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Path to Health - Day 2: Slow-Carb for Frugality, Fun, and Fitness

"Yeah, I'm into fitness...FIT'NESS WHOLE BURGER IN MAH MOUTH!! *NOM!*''

That always makes me laugh, but that's totally gonna be me come Sunday, because Sunday is my Cheat Day. And Cheat Day is just one of the reasons why I love the Slow-Carb Diet.

At the end of 2010, author and human guinea pig Tim Ferriss published his book "The Four-Hour Body," which introduced the world to the Slow-Carb approach to weight loss and general health, and it's one of the best two books on weight loss I've ever read (Jon Gabriel's "The Gabriel Method" is the other, which I mentioned yesterday). I did the Slow-Carb thing towards the end of 2013 with tremendous results, but fell off the wagon once holiday foods became ubiquitous and never picked it back up for 2014. My results? After losing almost 30 lbs. in just a couple months on Slow-Carb, I ended up gaining almost 40 back across 2014.

Slow-Carb is a new approach to weight loss that I'm implementing because it works without having to count calories or be a complete drain on my limited budget. I currently earn little better than minimum wage, and my weekly grocery budget is only $50, and I can tell you right now that I can easily buy a week's worth of food on this plan while staying under budget and not starving myself. And there are a few reasons why this works so well:

1. Ferriss figured out that the basic math of calories in/calories out doesn't frame the whole picture well enough. Nutrients and calories don't matter when you cram them into your maw--they only matter when they reach your cells.
2. Relying on legumes as your sole source of carbohydrates is not only easy on your wallet, but they metabolize at a rate that keeps you fuller for longer.
3. And even though you don't have to count calories, my tracking shows that you're going to be eating less calories across the board anyhow, so Slow-Carb is basically a way to dramatically reduce calories without ever going hungry, and for a big guy like me who loves food but lacks money, not going hungry is a big deal.

So how does it all work?  Well, the tenets of the Slow-Carb Diet are simple enough:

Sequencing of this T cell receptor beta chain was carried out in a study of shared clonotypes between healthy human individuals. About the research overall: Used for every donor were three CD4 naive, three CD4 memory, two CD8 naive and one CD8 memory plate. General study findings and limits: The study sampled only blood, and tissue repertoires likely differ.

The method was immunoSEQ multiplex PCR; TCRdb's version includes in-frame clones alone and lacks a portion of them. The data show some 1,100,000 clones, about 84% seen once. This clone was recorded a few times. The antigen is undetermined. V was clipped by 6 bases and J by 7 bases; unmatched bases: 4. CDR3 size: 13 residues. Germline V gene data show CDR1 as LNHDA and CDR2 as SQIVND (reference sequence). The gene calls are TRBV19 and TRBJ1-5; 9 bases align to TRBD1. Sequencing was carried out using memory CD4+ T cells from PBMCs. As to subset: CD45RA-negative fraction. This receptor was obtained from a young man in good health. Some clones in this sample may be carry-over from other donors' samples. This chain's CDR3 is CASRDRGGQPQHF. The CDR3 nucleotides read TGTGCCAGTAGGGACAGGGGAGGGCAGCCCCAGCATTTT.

1. Avoid "white" carbs" Avoid any and all carbs that are or even CAN be white, including breads, pastas, rice (even brown rice), sugar, cereals, potatoes, tortillas, and fried foods with breading. Eat carbs that come in legume form instead, such as lentils, black beans, kidney beans, etc.
2. Eat the same few meals over and over again. This part used to worry me a bit, as one of the biggest reasons I've quit eating healthy in the past was a lack of variety, but this will be mitigated by Rule 5.
3. Don't drink calories. Drink lots of water (already a check for me) and unsweetened tea or coffee, but avoid sodas, fruit juices, or basically any other beverage with a calorie count greater than 0. Diet sodas and other drinks with aspartame are allowed in moderation--no more than 16 oz. a day.
4. Don't eat fruit. Yeah, according to this diet, the thinking is because fruits aren't indigenous to a lot of regions where some of our ancestors flourished, we ourselves also don't need fruit every day to stay healthy. And because fruits contain fructose, eating them would counteract the idea of eliminate sugar as a carb.
5. Take a day off each week. The slow-carb diet advocates a cheat day, where you get to go balls-to-the-wall with anything and everything you might want to consume. This sort of caloric spike helps shock your system to keep the metabolism running strong. One dieter came up with the elegant idea of keeping a log of cravings she got each week, so she could indulge in them on her cheat day. I do this myself, and it's a fantastic approach.

"BUT WAIT!" I hear some of you saying. "What was all that yesterday about not restricting ourselves and not punishing ourselves into health? Isn't this diet flying directly in the face of that?!" For some people, yes that will be the case, but not for me, and it's because I've done it before. When I was doing the Slow-Carb Diet in the past, I actually had a really great time with it. Experimenting with new recipes and flavors, the excitement of Cheat Day, and watching the pounds just melt away all combined to make it a tremendous experience. What's more, I've already been prepping myself going into this DietBet by switching my breakfasts to Slow-Carb for the last week, which makes for a smoother transition.

I'll talk a little bit more on other elements of the Slow-Carb Diet and what I've learned from Tim Ferriss' book in future posts in this series. For now, though, I'll just go ahead and leave a link to where you can learn more about the book and pick up a copy: